One Thing I Don’t Understand About Behaviouralism

We’re studying a lot of Behaviouralism (which I guess is to be expected in the first year of psych) and there’s one issue with it that I just can’t work out.

Behaviouralists talk about how the mind is an unknowable black box and there’s no point in investigating it so let’s just stick to focussing on the actions. This makes historical sense, given they didn’t have the neural imaging tools that are now easily available to modern-day psychologists, but there’s a hole in this idea.

They claim that the mind is unknowable, yet both classical and operant conditioning both rely on a human desire — either to move towards something or away from something.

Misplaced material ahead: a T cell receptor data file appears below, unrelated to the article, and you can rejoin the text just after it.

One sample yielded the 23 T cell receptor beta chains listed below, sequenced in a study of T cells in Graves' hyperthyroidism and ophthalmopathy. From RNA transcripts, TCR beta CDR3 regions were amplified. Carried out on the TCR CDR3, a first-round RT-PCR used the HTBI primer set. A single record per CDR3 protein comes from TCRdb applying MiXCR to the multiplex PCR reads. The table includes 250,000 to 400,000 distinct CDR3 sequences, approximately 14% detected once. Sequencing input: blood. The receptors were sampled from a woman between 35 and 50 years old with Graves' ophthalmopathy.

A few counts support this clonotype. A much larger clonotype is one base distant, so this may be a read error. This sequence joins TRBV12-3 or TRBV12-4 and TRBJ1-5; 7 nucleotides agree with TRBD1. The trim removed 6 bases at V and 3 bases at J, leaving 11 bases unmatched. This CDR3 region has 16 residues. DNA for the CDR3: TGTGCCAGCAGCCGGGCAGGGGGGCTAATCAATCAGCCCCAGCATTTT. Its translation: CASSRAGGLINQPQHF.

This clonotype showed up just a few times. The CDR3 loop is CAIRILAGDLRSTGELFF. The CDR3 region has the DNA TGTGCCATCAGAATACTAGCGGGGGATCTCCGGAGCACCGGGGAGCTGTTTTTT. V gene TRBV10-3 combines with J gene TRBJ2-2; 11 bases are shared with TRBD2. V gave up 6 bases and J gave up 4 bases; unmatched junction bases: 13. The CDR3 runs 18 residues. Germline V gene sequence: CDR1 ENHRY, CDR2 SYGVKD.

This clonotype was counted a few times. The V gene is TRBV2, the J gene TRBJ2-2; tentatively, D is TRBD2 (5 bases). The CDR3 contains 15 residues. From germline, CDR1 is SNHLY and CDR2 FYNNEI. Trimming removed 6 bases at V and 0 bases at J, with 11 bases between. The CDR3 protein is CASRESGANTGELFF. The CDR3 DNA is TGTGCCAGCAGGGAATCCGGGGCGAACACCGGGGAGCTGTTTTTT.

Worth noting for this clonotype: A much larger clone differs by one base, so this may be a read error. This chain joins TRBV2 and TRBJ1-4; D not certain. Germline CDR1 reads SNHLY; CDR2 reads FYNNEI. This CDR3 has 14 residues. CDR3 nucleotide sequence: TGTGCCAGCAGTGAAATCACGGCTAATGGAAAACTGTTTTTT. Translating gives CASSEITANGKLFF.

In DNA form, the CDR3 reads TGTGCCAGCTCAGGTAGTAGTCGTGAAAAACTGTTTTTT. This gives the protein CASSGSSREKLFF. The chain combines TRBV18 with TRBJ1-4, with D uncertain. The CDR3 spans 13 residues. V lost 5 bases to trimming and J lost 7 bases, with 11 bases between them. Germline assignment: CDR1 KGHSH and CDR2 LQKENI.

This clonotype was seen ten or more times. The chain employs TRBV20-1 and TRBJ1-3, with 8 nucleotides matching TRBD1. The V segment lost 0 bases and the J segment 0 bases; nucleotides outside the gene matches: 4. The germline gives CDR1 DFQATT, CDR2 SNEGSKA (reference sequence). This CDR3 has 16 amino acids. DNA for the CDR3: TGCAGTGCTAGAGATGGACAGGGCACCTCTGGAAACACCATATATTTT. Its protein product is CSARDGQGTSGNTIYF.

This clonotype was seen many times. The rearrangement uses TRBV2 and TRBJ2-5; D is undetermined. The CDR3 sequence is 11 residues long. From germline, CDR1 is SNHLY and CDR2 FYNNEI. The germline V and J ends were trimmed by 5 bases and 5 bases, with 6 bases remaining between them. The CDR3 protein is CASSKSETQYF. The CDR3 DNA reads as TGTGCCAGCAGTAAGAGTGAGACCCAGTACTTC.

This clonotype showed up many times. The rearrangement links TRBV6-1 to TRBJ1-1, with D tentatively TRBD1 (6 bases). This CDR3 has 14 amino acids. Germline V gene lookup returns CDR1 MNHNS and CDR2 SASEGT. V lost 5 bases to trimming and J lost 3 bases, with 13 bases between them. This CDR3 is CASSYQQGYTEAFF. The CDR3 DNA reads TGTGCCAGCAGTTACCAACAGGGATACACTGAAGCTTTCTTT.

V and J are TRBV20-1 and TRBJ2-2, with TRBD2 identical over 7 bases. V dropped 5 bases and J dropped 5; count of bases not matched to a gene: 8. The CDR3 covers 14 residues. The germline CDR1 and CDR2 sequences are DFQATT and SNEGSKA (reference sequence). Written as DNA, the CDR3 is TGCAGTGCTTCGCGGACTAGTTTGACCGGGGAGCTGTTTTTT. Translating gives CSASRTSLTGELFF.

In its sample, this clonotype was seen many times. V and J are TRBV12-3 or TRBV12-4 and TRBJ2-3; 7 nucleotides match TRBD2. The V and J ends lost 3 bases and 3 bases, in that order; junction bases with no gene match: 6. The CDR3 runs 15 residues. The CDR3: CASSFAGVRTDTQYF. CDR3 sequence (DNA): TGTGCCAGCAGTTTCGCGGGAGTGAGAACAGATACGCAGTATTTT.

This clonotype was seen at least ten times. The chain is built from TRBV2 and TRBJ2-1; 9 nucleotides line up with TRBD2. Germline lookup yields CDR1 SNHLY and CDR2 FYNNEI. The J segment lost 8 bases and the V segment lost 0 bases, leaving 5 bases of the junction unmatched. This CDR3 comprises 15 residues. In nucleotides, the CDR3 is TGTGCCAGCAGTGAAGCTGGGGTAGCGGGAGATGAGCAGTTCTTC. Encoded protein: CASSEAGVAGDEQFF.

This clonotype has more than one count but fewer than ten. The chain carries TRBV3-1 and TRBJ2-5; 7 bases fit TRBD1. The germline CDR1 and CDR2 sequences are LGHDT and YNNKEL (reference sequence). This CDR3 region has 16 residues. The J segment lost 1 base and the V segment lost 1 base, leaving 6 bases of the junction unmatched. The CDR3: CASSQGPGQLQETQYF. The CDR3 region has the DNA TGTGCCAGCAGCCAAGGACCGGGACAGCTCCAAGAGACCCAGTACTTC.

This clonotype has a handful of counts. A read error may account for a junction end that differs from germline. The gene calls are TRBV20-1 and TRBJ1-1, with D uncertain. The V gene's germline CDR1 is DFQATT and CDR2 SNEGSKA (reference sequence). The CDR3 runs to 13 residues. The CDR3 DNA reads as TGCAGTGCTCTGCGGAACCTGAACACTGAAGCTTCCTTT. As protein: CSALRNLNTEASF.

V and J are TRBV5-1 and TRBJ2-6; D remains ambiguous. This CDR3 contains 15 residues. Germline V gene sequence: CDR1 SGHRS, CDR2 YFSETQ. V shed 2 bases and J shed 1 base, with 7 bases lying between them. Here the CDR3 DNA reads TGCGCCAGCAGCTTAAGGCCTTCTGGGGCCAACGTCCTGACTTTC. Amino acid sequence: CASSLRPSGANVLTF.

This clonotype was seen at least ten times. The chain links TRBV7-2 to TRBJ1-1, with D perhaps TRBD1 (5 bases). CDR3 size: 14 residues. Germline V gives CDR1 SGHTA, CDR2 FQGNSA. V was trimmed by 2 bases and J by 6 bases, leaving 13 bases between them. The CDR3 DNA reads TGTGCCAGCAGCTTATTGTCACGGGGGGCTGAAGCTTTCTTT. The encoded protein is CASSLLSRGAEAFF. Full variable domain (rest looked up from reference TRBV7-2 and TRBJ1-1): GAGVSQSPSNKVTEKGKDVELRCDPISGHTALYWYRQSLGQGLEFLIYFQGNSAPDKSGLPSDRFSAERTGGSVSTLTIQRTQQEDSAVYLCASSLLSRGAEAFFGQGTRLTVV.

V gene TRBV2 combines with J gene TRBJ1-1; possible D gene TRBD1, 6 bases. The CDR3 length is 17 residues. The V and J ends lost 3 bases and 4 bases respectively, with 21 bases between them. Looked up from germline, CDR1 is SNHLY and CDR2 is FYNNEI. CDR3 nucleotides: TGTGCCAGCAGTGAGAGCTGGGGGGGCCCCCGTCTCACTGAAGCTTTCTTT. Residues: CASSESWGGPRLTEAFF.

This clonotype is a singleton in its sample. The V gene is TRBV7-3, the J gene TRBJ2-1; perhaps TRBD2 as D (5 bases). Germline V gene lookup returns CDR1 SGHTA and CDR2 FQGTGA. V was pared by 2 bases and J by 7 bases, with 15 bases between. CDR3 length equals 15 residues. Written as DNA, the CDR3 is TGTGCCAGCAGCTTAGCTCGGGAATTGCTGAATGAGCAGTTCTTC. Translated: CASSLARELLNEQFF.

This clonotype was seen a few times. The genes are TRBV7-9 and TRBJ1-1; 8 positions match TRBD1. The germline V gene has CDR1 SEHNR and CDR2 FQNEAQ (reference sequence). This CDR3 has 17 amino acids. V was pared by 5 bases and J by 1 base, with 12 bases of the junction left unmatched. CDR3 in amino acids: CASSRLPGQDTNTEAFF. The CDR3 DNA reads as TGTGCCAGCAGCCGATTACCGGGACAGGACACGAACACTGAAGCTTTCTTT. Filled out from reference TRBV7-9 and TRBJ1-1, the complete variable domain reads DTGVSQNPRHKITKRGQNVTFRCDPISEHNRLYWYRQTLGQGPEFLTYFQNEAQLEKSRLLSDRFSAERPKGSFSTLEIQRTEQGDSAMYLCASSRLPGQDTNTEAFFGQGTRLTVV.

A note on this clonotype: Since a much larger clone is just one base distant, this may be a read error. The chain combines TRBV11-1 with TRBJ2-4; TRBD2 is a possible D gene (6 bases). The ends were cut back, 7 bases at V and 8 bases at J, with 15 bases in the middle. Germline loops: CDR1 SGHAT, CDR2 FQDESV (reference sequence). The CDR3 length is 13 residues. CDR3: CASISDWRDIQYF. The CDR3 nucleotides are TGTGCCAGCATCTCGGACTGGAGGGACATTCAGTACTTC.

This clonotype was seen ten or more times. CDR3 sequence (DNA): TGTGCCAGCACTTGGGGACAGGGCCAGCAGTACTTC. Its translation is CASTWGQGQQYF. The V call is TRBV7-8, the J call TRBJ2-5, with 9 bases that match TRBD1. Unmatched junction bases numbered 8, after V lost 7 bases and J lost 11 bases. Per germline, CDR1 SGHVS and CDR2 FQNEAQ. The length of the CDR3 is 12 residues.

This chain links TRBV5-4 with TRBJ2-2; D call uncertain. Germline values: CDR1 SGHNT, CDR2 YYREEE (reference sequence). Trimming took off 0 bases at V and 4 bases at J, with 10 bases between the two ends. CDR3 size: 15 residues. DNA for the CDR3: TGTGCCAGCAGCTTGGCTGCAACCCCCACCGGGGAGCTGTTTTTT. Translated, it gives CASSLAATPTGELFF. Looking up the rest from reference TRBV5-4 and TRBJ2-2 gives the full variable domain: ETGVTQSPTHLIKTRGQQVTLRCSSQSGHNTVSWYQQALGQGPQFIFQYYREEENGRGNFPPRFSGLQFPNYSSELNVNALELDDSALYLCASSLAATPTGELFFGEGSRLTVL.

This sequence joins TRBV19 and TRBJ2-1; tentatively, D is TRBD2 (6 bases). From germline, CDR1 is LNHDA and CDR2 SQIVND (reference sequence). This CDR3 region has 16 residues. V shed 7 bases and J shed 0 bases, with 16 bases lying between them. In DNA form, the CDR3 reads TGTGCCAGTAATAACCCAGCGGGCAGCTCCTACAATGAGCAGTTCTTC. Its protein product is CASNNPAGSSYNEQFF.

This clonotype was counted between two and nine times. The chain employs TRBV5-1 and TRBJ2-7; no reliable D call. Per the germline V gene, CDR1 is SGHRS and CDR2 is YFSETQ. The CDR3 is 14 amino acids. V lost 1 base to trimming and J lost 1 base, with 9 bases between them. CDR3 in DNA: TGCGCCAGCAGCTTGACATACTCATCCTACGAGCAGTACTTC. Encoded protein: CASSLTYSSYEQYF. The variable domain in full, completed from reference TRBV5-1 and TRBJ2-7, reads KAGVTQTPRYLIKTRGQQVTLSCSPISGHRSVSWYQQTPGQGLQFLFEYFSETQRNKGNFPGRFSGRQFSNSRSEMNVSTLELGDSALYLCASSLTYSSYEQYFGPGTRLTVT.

You can only reward someone if you know what they find rewarding.

You can only punish someone if you know what will cause them pain.

If the mind is unknowable, then how can you know what to provide as a reward or punishment?

I don’t get it.

The only thing that seems clear is that the foundations of PNST are the same as in Behaviouralism, in that people will take actions that get them what they want in life and avoid those that limit their ability to get what they want, but the difference is that PNST identifies the core desire and Behaviouralism leaves it as an ‘unknown black box’.

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